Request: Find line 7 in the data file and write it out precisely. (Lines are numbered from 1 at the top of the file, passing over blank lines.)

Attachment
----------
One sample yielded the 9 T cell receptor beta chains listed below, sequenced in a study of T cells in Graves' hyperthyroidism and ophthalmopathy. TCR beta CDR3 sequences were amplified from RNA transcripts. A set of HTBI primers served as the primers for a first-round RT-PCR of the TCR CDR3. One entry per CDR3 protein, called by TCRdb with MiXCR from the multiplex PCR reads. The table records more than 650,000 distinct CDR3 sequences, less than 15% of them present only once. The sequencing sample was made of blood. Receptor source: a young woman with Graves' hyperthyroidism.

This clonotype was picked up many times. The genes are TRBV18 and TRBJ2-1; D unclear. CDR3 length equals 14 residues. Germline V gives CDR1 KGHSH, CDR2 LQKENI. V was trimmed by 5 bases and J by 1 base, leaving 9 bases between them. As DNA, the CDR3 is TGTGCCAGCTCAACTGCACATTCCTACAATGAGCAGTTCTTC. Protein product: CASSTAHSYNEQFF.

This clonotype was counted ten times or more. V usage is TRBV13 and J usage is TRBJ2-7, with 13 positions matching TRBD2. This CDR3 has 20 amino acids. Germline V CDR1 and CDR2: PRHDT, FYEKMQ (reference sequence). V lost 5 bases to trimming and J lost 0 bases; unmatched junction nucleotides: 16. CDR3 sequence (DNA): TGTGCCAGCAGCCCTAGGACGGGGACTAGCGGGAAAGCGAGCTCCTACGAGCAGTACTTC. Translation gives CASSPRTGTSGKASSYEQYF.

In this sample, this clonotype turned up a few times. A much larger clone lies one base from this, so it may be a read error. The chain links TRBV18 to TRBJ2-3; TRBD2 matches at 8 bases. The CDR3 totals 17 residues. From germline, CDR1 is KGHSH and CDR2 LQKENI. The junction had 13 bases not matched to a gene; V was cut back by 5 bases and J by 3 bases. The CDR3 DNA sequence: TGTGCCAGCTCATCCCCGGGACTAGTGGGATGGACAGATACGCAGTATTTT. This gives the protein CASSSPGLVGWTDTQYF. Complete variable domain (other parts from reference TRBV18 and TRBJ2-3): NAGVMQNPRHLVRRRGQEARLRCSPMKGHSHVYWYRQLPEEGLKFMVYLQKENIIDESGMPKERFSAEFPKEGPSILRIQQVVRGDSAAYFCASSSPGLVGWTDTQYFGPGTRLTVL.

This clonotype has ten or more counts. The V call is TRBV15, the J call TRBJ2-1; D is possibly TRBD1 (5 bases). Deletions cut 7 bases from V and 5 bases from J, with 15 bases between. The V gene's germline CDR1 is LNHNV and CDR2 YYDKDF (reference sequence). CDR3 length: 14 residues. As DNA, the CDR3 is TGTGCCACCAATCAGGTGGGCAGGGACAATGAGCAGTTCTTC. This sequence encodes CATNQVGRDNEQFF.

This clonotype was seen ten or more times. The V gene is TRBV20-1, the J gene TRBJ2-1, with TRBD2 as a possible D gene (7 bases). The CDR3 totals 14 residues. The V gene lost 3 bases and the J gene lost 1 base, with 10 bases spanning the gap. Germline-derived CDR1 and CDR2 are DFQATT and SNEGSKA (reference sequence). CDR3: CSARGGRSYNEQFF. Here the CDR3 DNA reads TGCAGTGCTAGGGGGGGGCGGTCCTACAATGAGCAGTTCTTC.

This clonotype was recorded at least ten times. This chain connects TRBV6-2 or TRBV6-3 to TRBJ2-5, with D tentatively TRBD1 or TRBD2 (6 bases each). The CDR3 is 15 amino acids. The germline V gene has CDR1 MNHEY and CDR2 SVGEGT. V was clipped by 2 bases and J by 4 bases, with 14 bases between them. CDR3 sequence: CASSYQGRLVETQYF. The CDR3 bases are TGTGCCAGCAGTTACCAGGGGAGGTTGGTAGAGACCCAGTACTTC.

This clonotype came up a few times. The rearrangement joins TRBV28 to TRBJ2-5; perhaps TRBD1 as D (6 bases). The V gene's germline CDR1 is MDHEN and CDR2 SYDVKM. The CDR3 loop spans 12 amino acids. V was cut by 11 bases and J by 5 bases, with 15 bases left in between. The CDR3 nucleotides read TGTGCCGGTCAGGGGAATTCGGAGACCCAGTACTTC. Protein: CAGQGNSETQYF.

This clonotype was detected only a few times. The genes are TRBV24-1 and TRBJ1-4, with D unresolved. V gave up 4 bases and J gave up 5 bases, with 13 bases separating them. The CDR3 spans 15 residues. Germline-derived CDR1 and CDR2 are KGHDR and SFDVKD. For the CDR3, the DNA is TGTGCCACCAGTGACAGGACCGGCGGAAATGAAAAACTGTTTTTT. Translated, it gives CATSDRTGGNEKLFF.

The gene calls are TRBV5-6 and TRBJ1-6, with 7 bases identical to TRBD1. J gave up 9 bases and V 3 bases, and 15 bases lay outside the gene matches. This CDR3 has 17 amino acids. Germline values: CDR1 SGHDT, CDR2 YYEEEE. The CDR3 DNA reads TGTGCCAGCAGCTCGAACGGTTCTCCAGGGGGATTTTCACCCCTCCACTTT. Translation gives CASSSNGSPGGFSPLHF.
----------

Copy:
This clonotype was recorded at least ten times. This chain connects TRBV6-2 or TRBV6-3 to TRBJ2-5, with D tentatively TRBD1 or TRBD2 (6 bases each). The CDR3 is 15 amino acids. The germline V gene has CDR1 MNHEY and CDR2 SVGEGT. V was clipped by 2 bases and J by 4 bases, with 14 bases between them. CDR3 sequence: CASSYQGRLVETQYF. The CDR3 bases are TGTGCCAGCAGTTACCAGGGGAGGTTGGTAGAGACCCAGTACTTC.